VIDEO: Activists call for divestment from corrupt Oakland police department


OAKLAND (KRON) — Protesters returned to Oakland police headquarters on Tuesday with a list of demands for change.

Demonstrators said it is needed because of the embarrassment and upheaval related to the Oakland police sex scandal, first broken by KRON4.

Oakland police headquarters was the backdrop, but the proestors were calling for change at City Hall.

A coalition of community activists in Oakland called for the city to divest from a corrupt Police Department and invest in services for people like sex workers amid an investigation into whether multiple officers exploited an underage daughter of a police dispatcher.

The expansive investigation has ballooned to several Bay Area law enforcement agencies, reportedly centered around a single victim who worked as an underage sex worker. But Cat Brooks of the Anti-Police Terror Project alleged that there are likely more sex workers who have been exploited by local police officers.

“There are more Celeste Guaps on the streets of Oakland,” Brooks said, referring to an alias of the teen at the center of the scandal. Two Oakland police officers have resigned, three more are on leave, and police Chief Sean Whent abruptly resigned as the allegations grew.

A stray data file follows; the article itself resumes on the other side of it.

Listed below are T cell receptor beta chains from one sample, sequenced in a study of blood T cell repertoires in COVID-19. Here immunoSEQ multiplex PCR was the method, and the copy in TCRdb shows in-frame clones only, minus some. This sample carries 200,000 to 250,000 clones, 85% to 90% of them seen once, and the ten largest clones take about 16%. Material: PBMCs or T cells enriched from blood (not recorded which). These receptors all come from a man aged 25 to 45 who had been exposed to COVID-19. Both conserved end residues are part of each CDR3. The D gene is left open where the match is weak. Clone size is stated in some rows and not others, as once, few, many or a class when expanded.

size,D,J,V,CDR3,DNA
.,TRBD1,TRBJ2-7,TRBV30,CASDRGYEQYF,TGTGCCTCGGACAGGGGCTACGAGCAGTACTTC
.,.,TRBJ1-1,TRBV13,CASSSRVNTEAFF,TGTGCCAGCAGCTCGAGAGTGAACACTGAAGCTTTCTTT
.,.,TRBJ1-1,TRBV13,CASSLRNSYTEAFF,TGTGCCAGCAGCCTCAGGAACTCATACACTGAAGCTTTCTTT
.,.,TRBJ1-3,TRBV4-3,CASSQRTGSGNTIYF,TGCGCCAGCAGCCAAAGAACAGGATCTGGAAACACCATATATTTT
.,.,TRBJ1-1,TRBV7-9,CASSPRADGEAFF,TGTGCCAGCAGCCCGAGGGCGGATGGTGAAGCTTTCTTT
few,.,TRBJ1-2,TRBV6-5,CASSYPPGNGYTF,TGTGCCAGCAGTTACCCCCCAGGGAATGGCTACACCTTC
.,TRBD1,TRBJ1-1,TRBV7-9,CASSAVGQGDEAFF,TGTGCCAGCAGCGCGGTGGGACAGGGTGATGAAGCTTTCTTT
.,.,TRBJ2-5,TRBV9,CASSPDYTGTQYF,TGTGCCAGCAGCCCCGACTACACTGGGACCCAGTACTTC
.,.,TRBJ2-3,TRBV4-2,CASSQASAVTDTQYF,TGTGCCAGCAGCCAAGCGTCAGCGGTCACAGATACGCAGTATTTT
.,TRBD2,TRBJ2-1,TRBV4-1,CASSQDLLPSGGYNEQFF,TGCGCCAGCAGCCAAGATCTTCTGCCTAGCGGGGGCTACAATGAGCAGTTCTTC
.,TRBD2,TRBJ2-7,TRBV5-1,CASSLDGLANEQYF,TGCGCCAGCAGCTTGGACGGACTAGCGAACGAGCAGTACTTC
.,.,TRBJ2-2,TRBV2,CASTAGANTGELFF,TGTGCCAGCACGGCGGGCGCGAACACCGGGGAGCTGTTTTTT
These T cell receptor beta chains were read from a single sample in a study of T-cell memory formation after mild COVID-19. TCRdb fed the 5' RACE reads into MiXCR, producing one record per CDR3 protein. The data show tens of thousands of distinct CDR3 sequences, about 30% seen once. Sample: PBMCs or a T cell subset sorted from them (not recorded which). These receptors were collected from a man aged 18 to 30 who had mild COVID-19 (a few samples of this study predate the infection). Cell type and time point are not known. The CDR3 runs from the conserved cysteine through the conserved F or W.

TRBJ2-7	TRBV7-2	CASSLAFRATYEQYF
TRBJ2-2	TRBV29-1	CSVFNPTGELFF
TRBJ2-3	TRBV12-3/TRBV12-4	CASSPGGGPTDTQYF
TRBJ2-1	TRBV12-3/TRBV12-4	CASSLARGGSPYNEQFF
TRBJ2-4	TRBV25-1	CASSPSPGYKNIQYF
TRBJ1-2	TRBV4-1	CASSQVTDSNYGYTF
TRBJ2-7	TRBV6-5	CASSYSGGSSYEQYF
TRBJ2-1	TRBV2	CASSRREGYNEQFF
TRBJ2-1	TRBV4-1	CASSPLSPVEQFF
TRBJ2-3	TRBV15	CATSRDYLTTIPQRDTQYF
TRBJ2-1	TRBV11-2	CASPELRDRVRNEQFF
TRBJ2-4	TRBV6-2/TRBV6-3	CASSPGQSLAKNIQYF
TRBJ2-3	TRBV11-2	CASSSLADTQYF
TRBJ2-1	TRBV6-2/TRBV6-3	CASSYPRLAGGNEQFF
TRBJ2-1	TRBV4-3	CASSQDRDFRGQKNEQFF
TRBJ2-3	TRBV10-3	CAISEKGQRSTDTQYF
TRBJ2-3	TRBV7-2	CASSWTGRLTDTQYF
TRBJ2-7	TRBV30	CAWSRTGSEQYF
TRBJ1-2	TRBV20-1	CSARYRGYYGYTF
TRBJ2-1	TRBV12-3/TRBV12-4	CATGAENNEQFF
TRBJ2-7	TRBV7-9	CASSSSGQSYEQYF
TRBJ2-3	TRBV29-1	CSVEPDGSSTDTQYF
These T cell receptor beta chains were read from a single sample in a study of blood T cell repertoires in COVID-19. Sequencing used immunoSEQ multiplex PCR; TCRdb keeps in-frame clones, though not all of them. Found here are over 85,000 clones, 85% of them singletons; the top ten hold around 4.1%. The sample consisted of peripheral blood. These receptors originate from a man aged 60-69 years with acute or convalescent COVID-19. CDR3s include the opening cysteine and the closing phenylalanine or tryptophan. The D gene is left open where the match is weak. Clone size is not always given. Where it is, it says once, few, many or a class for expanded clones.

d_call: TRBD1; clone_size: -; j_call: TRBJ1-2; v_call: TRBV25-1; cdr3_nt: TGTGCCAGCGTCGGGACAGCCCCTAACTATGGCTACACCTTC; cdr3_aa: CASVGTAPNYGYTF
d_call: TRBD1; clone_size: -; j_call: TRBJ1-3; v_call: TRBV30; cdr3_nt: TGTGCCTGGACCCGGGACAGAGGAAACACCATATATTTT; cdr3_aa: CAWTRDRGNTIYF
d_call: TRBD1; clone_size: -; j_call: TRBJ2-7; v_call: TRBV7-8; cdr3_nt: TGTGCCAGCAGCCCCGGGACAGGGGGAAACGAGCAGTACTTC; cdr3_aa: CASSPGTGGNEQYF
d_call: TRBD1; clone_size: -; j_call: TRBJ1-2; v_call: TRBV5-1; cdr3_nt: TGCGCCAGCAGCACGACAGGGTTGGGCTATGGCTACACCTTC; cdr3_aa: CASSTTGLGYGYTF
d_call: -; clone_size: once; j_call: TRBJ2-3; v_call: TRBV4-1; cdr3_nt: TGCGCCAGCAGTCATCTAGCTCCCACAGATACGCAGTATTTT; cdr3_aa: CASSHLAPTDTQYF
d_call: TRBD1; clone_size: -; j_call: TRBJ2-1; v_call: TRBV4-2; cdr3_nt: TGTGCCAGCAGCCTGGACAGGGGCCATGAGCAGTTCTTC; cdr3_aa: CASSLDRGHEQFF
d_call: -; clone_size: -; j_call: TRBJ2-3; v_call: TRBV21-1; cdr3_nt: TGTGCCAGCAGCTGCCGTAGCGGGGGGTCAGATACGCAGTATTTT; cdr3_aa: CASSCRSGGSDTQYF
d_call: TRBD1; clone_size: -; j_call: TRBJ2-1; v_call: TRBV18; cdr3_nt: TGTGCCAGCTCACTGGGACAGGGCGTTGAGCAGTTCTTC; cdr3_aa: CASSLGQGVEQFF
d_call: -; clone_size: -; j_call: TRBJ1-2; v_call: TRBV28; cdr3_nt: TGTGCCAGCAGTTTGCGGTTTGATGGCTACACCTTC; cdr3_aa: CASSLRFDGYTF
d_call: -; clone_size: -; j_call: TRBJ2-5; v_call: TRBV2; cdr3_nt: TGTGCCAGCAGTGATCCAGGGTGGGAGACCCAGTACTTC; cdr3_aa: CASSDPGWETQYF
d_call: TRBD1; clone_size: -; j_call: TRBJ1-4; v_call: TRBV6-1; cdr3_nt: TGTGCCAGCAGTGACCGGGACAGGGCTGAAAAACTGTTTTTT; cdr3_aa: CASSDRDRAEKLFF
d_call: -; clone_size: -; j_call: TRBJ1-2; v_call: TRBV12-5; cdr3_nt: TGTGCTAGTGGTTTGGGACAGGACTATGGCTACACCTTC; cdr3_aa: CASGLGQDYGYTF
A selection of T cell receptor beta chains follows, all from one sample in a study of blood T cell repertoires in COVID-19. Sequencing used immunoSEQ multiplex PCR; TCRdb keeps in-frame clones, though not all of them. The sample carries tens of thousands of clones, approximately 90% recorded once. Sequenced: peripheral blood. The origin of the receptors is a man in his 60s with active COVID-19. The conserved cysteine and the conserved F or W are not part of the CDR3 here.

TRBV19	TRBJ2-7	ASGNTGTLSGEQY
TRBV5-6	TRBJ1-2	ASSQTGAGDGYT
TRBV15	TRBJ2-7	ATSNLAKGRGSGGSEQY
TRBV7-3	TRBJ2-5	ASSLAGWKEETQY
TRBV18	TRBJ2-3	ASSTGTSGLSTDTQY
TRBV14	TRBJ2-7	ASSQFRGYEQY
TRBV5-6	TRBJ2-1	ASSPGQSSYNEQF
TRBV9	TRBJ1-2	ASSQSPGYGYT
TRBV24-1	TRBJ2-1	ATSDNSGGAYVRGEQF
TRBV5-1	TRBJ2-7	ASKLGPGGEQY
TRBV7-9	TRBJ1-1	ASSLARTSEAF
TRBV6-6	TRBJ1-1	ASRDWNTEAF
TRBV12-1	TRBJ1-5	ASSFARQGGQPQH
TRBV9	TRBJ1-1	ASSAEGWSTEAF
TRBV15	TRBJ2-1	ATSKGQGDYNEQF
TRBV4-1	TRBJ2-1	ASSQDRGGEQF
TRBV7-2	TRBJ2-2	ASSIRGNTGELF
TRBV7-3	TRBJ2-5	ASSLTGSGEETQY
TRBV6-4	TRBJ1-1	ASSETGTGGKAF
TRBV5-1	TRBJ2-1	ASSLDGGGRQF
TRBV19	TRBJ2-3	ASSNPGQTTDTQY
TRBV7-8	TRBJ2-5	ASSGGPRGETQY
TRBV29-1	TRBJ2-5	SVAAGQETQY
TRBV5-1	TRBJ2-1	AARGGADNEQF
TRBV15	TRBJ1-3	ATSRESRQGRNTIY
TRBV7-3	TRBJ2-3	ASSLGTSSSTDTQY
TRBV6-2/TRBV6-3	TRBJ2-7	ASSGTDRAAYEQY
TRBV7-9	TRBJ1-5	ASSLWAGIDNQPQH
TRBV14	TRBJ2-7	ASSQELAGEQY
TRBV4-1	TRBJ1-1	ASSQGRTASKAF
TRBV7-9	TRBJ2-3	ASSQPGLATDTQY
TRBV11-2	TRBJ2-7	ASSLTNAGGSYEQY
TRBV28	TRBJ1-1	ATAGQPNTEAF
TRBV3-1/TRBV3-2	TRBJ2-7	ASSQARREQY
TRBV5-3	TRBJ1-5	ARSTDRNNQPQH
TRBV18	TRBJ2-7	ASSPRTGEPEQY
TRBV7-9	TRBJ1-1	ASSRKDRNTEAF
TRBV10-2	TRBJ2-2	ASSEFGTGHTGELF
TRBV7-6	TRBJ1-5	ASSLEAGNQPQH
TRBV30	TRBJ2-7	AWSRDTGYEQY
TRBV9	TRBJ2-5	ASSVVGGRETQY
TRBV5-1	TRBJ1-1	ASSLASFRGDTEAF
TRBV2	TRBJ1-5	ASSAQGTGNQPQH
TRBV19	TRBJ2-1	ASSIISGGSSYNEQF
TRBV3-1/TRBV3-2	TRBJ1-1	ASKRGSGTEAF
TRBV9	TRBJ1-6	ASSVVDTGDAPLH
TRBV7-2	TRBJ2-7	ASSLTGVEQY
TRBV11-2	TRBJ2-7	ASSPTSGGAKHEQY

The group of activists, which included representatives of Causa Justa and Black Lives Matter, spoke outside of Oakland police headquarters Tuesday and also called for Mayor Libby Schaaf to step down, accusing her of standing by law enforcement until the issues with the department became overwhelming.

The Rev. Michael McBride of The Way Christian Center in Berkeley questioned why Schaaf, who has now publicly accused Oakland police of having a “disgusting culture,” spent last year touting the reforms of the department as the scandals bubbled under the surface and five people were killed by Oakland police officers.

“Now you show up and say you’re not running a frat house,” McBride said. “You’re not running a frat house, you’re running a house of horrors.”

The full extent of the scandals can’t be known because of state law. Internal affairs investigations remain secret, regardless of the outcome, according to the state’s Peace Officers Bill of Rights, and city officials are prohibited from naming the officers involved.

“It prevents us from knowing who the predators are on our streets,” Brooks said.

The activists are also calling for an outside investigation into the allegations against Oakland police and for new civilian oversight over the department, pointing out that after three police chiefs departed in a week and City Administrator Sabrina Landreth took direct control, there is apparently not one person in the department who the mayor trusts to take over.

Pointing out that the Police Department consumes nearly half of the city’s general fund, they called on the city to recognize that the department, already under federal scrutiny for over a decade, appears unable to effectively perform.

The City Council is currently considering a ballot measure to create a charter amendment to bring new civilian oversight over the department.

Bay City News contributed to this report.

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